Roald Dahl's classic book, Charlie and the Chocolate Factory, is getting reimagined with Broadway flair this spring! Opening April 23, the deliciously sweet new show stars Tony Award winner Christian Borle as Willy Wonka and Broadway newbies Jake Ryan Flynn, Ryan Foust and Ryan Sell as its trio of Charlie Buckets. With choreography by Joshua Bergasse, it also promises to be a whimsical dance whirlwind. We chatted with Emma Pfaeffle—who plays the spoiled, ballet-obsessed Veruca Salt—to get the behind-the-curtain scoop.
Dance Spirit: What was the show's audition process like?
Emma Pfaeffle: I was initially sent to an ensemble dance call. Joshua gave us one of his infamously difficult combinations, with triple turns and high kicks—but the one thing he stressed was giving plenty of personality and character. The casting director asked if I could hang in the waiting room and look over sides for Veruca Salt. Later that week, I got a call asking if I could read again. I was out of the room in 10 minutes, frazzled and filled with adrenaline. A week later, I got the call from my agent saying that I booked the role, which made me scream in jubilation on the corner of Second Avenue and Houston Street.
Tell us a little bit about your training. Are you a dancer who sings and acts?
I was always enamored of musicals growing up, but dance took precedence in terms of training. I went to a performing
arts high school in L.A. where my concentration was dance, but they offered a musical theater program as an elective. It was there that I really started to familiarize myself with singing and acting. My passion was and will always be dance, so I continued studying at the Conservatory of Dance at SUNY Purchase. It wasn't until my Broadway debut three years later that I really started to train my voice, because singing is hard. I'm still, to this day, very much a student of vocalization and acting.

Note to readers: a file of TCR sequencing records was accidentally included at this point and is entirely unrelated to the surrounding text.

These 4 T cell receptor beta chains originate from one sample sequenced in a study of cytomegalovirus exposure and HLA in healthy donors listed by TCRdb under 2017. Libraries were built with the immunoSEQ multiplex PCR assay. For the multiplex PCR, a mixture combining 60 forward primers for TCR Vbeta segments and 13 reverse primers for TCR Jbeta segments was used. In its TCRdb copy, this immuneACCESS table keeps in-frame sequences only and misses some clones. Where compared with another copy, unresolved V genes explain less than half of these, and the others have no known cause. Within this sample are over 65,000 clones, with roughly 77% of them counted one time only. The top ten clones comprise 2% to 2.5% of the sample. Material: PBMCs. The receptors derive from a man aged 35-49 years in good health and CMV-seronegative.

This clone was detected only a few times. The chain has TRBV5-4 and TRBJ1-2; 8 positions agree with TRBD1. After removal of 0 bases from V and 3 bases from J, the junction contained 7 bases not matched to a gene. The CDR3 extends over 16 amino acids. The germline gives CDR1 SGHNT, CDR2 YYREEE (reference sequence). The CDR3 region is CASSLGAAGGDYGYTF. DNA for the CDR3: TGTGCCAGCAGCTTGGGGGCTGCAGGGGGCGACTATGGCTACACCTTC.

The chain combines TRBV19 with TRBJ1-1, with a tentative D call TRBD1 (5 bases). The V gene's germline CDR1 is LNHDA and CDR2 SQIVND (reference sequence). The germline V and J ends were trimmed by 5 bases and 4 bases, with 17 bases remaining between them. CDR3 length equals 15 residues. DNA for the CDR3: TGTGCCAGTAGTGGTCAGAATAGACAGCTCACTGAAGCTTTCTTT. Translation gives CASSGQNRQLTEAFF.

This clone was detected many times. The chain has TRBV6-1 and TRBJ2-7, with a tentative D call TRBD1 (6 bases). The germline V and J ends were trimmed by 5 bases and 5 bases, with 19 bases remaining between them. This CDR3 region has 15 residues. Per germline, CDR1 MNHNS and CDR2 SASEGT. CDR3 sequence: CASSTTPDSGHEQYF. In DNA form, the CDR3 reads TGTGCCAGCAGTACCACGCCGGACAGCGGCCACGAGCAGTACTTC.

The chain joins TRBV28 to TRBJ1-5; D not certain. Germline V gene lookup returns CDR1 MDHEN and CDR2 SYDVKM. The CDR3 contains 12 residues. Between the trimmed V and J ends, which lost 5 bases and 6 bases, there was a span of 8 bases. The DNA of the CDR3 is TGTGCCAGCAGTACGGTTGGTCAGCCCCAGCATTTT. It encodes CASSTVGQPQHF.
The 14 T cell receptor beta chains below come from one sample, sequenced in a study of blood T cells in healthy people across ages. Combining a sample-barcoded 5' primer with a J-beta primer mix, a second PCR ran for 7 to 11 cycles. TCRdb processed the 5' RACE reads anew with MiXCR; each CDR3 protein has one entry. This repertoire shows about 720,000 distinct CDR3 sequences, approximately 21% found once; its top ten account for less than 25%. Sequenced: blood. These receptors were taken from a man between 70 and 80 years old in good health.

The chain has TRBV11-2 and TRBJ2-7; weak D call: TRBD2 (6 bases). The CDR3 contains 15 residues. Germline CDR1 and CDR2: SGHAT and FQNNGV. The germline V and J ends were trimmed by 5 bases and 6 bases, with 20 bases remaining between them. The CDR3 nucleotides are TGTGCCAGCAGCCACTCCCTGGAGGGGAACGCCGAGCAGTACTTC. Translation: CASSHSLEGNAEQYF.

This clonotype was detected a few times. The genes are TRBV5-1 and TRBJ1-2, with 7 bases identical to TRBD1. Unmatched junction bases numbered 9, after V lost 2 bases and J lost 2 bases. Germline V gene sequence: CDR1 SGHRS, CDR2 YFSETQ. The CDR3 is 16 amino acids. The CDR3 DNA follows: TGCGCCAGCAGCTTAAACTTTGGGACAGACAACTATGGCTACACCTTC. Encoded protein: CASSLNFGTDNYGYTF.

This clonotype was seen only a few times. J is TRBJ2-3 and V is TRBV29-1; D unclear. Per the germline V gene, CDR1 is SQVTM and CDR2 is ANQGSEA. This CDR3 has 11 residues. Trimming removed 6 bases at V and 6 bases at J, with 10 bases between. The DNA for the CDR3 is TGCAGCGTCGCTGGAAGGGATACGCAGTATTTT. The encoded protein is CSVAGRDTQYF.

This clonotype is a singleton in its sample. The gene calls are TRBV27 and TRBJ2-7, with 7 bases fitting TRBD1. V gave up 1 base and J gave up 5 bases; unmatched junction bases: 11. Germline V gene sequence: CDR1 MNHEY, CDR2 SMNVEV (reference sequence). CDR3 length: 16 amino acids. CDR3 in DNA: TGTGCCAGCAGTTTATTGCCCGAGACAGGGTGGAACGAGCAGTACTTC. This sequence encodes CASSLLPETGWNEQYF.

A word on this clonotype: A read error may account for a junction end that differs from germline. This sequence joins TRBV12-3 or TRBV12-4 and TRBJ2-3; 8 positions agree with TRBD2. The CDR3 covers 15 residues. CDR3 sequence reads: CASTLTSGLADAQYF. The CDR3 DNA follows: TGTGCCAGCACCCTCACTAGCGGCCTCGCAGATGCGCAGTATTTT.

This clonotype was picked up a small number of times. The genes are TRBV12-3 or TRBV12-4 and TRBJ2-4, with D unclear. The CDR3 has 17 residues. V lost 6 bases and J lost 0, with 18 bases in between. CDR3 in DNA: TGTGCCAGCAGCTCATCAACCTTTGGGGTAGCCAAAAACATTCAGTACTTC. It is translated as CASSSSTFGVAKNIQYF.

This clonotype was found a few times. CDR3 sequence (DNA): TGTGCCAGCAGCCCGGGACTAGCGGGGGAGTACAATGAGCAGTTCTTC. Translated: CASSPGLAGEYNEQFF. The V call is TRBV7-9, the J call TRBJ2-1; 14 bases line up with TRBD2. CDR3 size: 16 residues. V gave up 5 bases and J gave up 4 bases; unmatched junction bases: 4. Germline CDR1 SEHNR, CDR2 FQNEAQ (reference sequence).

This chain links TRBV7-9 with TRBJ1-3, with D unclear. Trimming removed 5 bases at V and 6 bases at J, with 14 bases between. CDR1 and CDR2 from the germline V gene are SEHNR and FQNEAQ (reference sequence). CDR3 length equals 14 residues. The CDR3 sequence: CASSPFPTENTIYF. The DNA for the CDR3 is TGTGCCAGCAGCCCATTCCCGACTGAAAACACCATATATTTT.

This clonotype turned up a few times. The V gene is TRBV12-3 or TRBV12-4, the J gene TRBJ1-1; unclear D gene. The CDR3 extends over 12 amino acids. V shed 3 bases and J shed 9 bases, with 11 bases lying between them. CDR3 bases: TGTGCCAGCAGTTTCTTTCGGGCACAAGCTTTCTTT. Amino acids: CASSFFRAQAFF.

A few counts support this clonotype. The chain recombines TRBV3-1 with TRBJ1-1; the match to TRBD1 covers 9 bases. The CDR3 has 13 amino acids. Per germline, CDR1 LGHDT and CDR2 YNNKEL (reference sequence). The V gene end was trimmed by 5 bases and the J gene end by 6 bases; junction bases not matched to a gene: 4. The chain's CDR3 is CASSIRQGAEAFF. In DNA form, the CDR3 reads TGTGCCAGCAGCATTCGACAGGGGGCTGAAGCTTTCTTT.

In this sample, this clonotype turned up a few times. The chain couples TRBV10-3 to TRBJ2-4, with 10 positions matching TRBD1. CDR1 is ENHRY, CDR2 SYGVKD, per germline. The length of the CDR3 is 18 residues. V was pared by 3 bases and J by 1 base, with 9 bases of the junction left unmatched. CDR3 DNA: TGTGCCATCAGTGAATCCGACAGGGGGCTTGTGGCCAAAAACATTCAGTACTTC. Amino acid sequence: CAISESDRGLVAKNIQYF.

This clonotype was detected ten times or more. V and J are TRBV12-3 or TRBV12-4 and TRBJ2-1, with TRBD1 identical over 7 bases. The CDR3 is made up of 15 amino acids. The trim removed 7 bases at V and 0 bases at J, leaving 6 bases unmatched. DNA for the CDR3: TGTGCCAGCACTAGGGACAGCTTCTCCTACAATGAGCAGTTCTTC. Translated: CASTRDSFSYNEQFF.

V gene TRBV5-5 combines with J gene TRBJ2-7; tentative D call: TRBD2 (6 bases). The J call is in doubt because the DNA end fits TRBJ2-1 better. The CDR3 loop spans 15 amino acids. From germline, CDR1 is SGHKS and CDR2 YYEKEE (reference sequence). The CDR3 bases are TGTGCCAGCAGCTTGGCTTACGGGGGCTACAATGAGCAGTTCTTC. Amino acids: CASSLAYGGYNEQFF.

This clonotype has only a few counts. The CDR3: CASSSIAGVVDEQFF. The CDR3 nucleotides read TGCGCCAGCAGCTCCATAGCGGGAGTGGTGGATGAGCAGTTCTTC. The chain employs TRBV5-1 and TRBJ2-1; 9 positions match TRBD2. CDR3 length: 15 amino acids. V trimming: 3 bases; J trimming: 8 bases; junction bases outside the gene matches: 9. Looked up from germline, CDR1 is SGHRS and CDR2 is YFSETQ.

What are you most excited about for the show?
I'm beyond excited to be playing a principal role, especially such a devious little brat of a child. I get to be a comedic, dynamic character who's also a dancer! I feel like the luckiest girl on the planet.
Is there anything you're nervous about?
While Joshua was creating Veruca's primarily balletic movement, I brought my pointe shoes in the spirit of trial and error—and it stuck. My last show was Finding Neverland, with Mia Michaels' contemporary choreography, light-years away from classical pointe. Getting back into the swing of ballet training and switching gears has been difficult. But I'm taking that nervous energy and using it to motivate me to work harder, train harder and ultimately fulfill my childhood ballerina fantasies.
What's your favorite thing about Veruca?
The best part of Veruca is her insane confidence. She has no concept of the word "no." She's obsessed with ballet and being the best. Her maniacal need for more is what makes her such a great ballerina. She's never satisfied, and I think just about every dancer can relate to the notion of constantly needing to train harder and be better.
Why do you think audiences will love the show?
I have yet to meet a person who hasn't seen the original Gene Wilder movie or read the book. This story is embedded in our pop culture. We're lucky to already have a devoted audience who loves the story, so now it's our job as a cast to do justice to such a classic. The creative team of the show is Broadway royalty, so I anticipate that audiences will love it just as much as, if not more than, they loved the book or movie.
Charlie and the Chocolate Factory opens April 23 at the Lunt-Fontanne Theatre in NYC. Go to charlieonbroadway.com for ticket info.
A version of this post appeared in the April 2017 issue of Dance Spirit.